P-C Sector Had Quarterly Loss Of $9.9 Billion

National Underwriter News
December 17, 2008

Battered by declining prices, bad weather and investment losses, the property-casualty insurance sector racked up a third-quarter $9.9 billion net loss, compared with a profit of $16.7 billion in the same period last year, two industry groups reported today.

For the first nine months of the year, the industry's net income after taxes dropped 91.8 percent to $4.1 billion, plummeting from $49.6 billion last year, according to the Property Casualty Insurers Association of America (PCI) and the Insurance Services Office Inc. (ISO).

Their joint report said the net loss for the third quarter was a $26.7 billion negative swing from 2007's figure, prompting a fall in the industry's annualized rate of return to negative-8 percent, compared with a positive return of 13 percent the year before.

A big factor, noted ISO and PCI, was the $19.9 billion net underwriting loss insurers sustained in the first nine months--representing a $38.2 billion adverse swing from $18.4 billion in underwriting gains last year.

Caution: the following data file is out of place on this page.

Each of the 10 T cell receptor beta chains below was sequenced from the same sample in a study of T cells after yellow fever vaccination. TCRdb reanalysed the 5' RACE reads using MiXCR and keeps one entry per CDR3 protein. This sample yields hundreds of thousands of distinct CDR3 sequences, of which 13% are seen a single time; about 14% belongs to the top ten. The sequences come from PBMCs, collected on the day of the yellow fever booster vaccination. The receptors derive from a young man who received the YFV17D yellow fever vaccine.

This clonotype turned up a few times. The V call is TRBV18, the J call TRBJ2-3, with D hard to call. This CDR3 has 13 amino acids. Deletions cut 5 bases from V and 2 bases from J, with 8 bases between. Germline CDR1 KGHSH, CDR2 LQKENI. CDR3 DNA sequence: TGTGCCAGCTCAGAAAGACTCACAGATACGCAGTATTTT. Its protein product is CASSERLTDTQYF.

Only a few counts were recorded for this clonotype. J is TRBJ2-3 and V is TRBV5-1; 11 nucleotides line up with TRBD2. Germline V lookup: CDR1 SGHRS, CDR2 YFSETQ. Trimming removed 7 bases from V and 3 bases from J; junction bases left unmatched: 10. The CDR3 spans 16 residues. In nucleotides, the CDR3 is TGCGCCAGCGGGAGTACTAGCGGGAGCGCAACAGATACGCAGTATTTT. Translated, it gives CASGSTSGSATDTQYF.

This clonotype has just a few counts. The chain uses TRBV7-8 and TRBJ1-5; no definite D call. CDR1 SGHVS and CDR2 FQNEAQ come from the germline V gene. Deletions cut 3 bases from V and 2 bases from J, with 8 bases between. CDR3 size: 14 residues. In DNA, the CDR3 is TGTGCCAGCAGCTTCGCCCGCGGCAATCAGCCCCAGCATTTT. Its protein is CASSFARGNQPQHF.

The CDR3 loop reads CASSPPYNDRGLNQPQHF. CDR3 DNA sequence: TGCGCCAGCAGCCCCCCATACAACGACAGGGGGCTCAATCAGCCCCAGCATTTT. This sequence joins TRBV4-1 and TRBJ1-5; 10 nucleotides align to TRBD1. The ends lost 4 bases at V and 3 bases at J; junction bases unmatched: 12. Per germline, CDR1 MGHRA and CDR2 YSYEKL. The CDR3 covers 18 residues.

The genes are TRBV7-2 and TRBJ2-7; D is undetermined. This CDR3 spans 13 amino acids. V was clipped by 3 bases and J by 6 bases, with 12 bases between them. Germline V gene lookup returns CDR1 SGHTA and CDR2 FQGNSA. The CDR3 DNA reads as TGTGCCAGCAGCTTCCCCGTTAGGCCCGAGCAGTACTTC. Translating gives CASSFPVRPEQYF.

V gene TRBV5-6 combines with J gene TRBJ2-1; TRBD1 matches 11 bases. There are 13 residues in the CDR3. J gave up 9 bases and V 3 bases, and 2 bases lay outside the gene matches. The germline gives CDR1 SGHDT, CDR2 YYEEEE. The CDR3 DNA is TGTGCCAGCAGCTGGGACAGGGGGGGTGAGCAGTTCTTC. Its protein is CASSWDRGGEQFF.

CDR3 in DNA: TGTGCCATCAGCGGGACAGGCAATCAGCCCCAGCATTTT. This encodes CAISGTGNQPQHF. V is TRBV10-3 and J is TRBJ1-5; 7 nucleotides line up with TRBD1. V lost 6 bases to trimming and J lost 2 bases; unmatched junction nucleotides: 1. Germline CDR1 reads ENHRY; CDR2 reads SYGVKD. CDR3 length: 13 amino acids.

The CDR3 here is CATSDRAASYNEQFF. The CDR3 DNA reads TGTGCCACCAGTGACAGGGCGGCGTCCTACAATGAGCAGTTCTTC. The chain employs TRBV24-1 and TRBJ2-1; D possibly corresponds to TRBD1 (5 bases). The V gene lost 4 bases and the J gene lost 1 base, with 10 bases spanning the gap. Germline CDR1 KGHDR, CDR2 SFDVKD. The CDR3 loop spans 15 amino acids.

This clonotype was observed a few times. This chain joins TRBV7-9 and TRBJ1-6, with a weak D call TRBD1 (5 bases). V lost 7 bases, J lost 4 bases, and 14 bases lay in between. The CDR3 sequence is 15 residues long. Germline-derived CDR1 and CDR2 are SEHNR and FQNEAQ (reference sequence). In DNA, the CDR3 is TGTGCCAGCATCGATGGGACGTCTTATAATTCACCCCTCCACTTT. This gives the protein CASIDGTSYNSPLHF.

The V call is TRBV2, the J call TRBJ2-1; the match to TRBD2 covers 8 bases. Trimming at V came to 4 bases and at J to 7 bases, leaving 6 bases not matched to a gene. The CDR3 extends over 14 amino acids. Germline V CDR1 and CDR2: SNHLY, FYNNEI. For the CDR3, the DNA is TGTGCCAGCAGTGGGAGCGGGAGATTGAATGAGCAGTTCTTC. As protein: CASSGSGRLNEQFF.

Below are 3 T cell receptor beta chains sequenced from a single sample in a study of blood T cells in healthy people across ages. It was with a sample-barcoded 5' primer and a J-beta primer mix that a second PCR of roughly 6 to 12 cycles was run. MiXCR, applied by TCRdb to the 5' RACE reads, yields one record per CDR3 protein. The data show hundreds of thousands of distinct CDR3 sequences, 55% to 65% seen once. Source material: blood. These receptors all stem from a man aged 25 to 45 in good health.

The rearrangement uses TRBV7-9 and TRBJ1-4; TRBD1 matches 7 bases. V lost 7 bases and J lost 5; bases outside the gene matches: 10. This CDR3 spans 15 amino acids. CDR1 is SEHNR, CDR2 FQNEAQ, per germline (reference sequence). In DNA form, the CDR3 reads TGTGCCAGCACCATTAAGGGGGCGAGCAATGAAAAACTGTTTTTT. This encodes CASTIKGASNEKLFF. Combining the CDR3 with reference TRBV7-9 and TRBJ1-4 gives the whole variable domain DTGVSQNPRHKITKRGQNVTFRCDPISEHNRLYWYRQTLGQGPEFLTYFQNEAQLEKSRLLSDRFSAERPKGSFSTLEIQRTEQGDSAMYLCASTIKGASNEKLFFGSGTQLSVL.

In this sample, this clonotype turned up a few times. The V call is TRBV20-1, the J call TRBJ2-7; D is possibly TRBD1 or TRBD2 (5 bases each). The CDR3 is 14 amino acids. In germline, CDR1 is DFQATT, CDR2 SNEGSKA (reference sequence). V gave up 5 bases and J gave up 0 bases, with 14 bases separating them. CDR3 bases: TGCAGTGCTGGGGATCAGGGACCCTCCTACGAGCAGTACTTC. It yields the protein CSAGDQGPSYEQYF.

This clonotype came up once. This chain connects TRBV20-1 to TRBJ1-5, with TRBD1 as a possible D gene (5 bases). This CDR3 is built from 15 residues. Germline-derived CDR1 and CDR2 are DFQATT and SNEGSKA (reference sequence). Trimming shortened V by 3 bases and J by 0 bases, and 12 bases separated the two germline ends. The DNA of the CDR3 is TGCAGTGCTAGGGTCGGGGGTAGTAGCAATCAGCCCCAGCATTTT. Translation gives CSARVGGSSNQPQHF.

As a result, the industry's combined ratio measure of profitability deteriorated 11.8 points, clearing the 100 breakeven point to end up at 105.6, compared to 93.8 for 2007's first three quarters.

The industry-wide rate of return dropped to 1.1 percent for the first nine months of 2008, compared with 13.1 percent last year.

With Wall Street hammered by subprime- and credit-related woes, investment gains for insurers fell 40.7 percent--to $28.3 billion for the first nine months of 2008, down from $47.8 billion the year before.

"Even the most conservative of portfolios was impacted significantly during the quarter, which bore witness to some of the most traumatic events in the economic history of the United States," said Robert P. Hartwig, president of the Insurance Information Institute.

Among these key events, he cited "the largest bank failure ever--Washington Mutual" as well as "the collapse of the 158-year-old investment bank Lehman Brothers, and the government rescue of insurer American International Group."